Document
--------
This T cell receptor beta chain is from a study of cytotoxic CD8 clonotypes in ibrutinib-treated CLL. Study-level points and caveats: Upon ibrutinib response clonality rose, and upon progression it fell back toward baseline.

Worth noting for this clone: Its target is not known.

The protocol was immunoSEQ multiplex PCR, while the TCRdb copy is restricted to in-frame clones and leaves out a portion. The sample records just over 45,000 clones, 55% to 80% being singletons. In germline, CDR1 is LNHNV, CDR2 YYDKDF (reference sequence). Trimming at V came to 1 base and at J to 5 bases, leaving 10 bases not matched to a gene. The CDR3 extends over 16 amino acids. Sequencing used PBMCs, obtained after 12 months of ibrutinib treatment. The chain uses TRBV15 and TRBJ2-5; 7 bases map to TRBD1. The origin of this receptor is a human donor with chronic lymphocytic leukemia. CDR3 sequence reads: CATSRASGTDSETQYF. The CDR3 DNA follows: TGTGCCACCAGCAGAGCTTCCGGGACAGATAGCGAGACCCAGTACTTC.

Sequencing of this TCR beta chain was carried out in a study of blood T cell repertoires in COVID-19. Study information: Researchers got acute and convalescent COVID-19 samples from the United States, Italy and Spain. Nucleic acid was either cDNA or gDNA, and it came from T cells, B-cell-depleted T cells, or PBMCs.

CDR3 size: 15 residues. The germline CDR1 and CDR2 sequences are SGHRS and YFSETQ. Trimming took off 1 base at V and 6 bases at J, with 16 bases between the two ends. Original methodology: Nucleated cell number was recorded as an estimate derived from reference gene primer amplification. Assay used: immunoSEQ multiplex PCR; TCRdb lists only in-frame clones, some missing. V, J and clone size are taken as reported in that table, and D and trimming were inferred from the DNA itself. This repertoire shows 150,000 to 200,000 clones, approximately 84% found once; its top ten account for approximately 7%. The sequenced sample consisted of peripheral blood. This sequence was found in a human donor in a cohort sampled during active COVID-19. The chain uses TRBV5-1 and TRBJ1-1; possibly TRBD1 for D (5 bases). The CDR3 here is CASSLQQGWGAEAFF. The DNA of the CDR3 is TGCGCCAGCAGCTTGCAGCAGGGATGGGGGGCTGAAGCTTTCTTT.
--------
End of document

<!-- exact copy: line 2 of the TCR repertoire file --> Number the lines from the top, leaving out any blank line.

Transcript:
Worth noting for this clone: Its target is not known.